All humans have a circadian rhythm—a natural sleep/wake cycle affected by light. Before electricity, humans lived by the sun, rising with the dawn and turning in with the dusk. But now, we are constantly surrounded by light, and our brain hasn’t adjusted.

Constant unnatural light throws off our circadian rhythm. Most of us aren’t getting the sleep we need. And even if we are sleeping the minimum required 8 hours, our sleep quality isn’t great. What’s more, poor sleep quality is disastrous for our health. Disrupted sleep can increase our risk of depression and heart disease. Lack of sleep can also cause memory and concentration problems and can weaken our immune system, a risk we don’t want to take in times like these.

Improving sleep quality is vital—and easy. Just sleeping in a darker room can get our circadian rhythm back on track and improve our health. Darkness triggers our brain to produce melatonin—the sleep hormone that plays a significant role in our circadian rhythm and in our immune system. Melatonin tells our body that it’s time to sleep by relaxing muscles, lowering body temperature, and causing drowsiness. The hormone is also known to play a role in helping us fight off infections. The darker our sleeping environment, the more melatonin our brain produces.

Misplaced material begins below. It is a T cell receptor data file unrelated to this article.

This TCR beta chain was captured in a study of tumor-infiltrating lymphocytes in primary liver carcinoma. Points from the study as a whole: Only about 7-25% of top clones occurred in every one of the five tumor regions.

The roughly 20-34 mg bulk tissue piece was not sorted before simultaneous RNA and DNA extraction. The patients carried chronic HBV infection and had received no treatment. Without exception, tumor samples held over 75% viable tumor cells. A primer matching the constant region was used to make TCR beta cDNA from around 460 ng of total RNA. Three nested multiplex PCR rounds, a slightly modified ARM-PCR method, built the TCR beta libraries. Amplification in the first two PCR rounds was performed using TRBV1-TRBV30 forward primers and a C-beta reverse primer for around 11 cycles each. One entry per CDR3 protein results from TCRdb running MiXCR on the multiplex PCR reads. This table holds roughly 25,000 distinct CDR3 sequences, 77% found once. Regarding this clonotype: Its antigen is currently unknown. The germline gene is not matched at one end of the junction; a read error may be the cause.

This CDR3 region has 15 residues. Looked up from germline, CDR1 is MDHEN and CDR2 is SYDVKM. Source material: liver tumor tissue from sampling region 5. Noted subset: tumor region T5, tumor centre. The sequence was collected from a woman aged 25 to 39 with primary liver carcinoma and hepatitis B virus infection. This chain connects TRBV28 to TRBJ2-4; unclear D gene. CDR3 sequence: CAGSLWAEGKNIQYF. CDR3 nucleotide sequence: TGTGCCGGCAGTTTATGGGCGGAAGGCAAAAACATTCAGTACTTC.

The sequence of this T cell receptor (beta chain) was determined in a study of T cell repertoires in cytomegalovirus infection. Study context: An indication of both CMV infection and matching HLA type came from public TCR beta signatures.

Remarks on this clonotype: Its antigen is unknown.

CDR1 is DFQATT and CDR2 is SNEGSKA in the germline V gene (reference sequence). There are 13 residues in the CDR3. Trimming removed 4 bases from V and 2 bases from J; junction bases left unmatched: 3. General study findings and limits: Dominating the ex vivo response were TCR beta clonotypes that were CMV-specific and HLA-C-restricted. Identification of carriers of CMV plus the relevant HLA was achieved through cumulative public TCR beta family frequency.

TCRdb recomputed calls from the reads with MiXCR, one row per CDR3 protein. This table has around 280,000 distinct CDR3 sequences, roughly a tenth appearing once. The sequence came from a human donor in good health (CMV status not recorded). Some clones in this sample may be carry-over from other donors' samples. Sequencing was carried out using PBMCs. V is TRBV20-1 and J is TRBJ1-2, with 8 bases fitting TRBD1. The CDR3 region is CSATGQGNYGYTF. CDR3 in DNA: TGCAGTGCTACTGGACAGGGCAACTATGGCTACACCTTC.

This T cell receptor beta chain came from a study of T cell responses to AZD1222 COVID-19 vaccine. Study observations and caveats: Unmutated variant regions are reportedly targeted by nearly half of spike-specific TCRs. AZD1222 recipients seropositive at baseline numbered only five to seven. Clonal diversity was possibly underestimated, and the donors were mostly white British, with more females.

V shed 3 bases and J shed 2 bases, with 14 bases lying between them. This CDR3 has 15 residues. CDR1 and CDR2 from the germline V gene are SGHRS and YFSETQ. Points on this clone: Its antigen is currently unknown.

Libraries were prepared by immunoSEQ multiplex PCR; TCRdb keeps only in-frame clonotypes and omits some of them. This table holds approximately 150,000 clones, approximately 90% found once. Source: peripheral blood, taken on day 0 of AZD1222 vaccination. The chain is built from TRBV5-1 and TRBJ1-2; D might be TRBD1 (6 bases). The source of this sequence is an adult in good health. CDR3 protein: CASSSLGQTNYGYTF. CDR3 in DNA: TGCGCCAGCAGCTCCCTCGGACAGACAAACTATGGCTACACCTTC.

In short, sleeping in a darker room is one of the best things we can do for our health. So, turn off screens an hour before bedtime, turn off lamps and nightlights, and, if streetlights are a problem, wear an eye mask to block out any excess light during sleep. Our body—and our morning self—will thank us.

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